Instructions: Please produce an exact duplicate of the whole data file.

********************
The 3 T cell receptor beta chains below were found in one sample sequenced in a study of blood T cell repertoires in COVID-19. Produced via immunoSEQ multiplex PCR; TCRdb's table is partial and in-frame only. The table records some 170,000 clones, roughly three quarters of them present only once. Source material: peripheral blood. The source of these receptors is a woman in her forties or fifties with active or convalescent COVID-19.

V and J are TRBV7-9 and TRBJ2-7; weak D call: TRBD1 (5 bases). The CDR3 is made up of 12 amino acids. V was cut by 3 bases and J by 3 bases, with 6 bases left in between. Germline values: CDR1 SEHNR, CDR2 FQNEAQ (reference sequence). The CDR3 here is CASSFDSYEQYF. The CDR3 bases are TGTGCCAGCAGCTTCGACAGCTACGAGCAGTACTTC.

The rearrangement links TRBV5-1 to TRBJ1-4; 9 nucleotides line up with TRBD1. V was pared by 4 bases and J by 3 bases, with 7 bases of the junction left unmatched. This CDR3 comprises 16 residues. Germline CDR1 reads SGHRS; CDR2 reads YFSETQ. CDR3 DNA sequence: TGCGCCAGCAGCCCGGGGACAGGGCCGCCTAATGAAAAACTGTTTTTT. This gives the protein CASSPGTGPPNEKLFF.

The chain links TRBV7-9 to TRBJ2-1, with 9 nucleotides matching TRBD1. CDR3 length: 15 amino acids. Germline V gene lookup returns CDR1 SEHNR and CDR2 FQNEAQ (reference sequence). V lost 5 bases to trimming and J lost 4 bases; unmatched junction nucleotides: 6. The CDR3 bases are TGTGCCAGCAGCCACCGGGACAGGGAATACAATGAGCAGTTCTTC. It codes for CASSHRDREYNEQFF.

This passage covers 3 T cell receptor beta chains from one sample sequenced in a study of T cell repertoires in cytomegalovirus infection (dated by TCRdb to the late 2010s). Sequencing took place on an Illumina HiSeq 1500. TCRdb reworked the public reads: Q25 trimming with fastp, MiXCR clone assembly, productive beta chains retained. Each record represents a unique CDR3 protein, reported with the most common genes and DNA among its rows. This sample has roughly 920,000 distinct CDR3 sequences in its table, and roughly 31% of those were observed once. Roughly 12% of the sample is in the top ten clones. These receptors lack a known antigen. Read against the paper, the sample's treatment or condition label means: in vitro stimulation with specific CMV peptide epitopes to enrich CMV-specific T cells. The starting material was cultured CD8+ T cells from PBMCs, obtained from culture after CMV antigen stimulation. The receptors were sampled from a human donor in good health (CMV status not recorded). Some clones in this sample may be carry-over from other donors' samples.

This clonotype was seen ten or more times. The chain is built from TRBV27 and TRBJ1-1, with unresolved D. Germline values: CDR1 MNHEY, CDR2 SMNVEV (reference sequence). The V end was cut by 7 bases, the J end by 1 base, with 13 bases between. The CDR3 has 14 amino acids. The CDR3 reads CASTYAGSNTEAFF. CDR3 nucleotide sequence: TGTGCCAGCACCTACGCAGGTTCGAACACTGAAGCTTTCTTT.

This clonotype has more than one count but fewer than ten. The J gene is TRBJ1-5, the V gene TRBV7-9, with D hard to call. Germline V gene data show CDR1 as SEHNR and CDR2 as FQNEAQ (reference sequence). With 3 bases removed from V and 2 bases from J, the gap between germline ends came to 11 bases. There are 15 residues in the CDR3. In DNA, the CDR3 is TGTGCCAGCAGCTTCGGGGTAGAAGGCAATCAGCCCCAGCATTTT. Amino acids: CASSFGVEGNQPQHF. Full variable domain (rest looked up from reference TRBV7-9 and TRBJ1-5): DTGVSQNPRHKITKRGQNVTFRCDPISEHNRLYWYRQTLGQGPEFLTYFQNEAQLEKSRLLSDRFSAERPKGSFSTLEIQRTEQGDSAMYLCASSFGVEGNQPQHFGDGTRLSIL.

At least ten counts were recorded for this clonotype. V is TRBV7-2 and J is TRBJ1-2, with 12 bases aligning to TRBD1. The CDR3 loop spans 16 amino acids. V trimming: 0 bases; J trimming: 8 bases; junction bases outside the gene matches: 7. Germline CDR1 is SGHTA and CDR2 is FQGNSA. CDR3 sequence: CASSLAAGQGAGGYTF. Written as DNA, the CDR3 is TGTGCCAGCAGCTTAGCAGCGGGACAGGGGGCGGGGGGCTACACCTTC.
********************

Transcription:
The 3 T cell receptor beta chains below were found in one sample sequenced in a study of blood T cell repertoires in COVID-19. Produced via immunoSEQ multiplex PCR; TCRdb's table is partial and in-frame only. The table records some 170,000 clones, roughly three quarters of them present only once. Source material: peripheral blood. The source of these receptors is a woman in her forties or fifties with active or convalescent COVID-19.

V and J are TRBV7-9 and TRBJ2-7; weak D call: TRBD1 (5 bases). The CDR3 is made up of 12 amino acids. V was cut by 3 bases and J by 3 bases, with 6 bases left in between. Germline values: CDR1 SEHNR, CDR2 FQNEAQ (reference sequence). The CDR3 here is CASSFDSYEQYF. The CDR3 bases are TGTGCCAGCAGCTTCGACAGCTACGAGCAGTACTTC.

The rearrangement links TRBV5-1 to TRBJ1-4; 9 nucleotides line up with TRBD1. V was pared by 4 bases and J by 3 bases, with 7 bases of the junction left unmatched. This CDR3 comprises 16 residues. Germline CDR1 reads SGHRS; CDR2 reads YFSETQ. CDR3 DNA sequence: TGCGCCAGCAGCCCGGGGACAGGGCCGCCTAATGAAAAACTGTTTTTT. This gives the protein CASSPGTGPPNEKLFF.

The chain links TRBV7-9 to TRBJ2-1, with 9 nucleotides matching TRBD1. CDR3 length: 15 amino acids. Germline V gene lookup returns CDR1 SEHNR and CDR2 FQNEAQ (reference sequence). V lost 5 bases to trimming and J lost 4 bases; unmatched junction nucleotides: 6. The CDR3 bases are TGTGCCAGCAGCCACCGGGACAGGGAATACAATGAGCAGTTCTTC. It codes for CASSHRDREYNEQFF.

This passage covers 3 T cell receptor beta chains from one sample sequenced in a study of T cell repertoires in cytomegalovirus infection (dated by TCRdb to the late 2010s). Sequencing took place on an Illumina HiSeq 1500. TCRdb reworked the public reads: Q25 trimming with fastp, MiXCR clone assembly, productive beta chains retained. Each record represents a unique CDR3 protein, reported with the most common genes and DNA among its rows. This sample has roughly 920,000 distinct CDR3 sequences in its table, and roughly 31% of those were observed once. Roughly 12% of the sample is in the top ten clones. These receptors lack a known antigen. Read against the paper, the sample's treatment or condition label means: in vitro stimulation with specific CMV peptide epitopes to enrich CMV-specific T cells. The starting material was cultured CD8+ T cells from PBMCs, obtained from culture after CMV antigen stimulation. The receptors were sampled from a human donor in good health (CMV status not recorded). Some clones in this sample may be carry-over from other donors' samples.

This clonotype was seen ten or more times. The chain is built from TRBV27 and TRBJ1-1, with unresolved D. Germline values: CDR1 MNHEY, CDR2 SMNVEV (reference sequence). The V end was cut by 7 bases, the J end by 1 base, with 13 bases between. The CDR3 has 14 amino acids. The CDR3 reads CASTYAGSNTEAFF. CDR3 nucleotide sequence: TGTGCCAGCACCTACGCAGGTTCGAACACTGAAGCTTTCTTT.

This clonotype has more than one count but fewer than ten. The J gene is TRBJ1-5, the V gene TRBV7-9, with D hard to call. Germline V gene data show CDR1 as SEHNR and CDR2 as FQNEAQ (reference sequence). With 3 bases removed from V and 2 bases from J, the gap between germline ends came to 11 bases. There are 15 residues in the CDR3. In DNA, the CDR3 is TGTGCCAGCAGCTTCGGGGTAGAAGGCAATCAGCCCCAGCATTTT. Amino acids: CASSFGVEGNQPQHF. Full variable domain (rest looked up from reference TRBV7-9 and TRBJ1-5): DTGVSQNPRHKITKRGQNVTFRCDPISEHNRLYWYRQTLGQGPEFLTYFQNEAQLEKSRLLSDRFSAERPKGSFSTLEIQRTEQGDSAMYLCASSFGVEGNQPQHFGDGTRLSIL.

At least ten counts were recorded for this clonotype. V is TRBV7-2 and J is TRBJ1-2, with 12 bases aligning to TRBD1. The CDR3 loop spans 16 amino acids. V trimming: 0 bases; J trimming: 8 bases; junction bases outside the gene matches: 7. Germline CDR1 is SGHTA and CDR2 is FQGNSA. CDR3 sequence: CASSLAAGQGAGGYTF. Written as DNA, the CDR3 is TGTGCCAGCAGCTTAGCAGCGGGACAGGGGGCGGGGGGCTACACCTTC.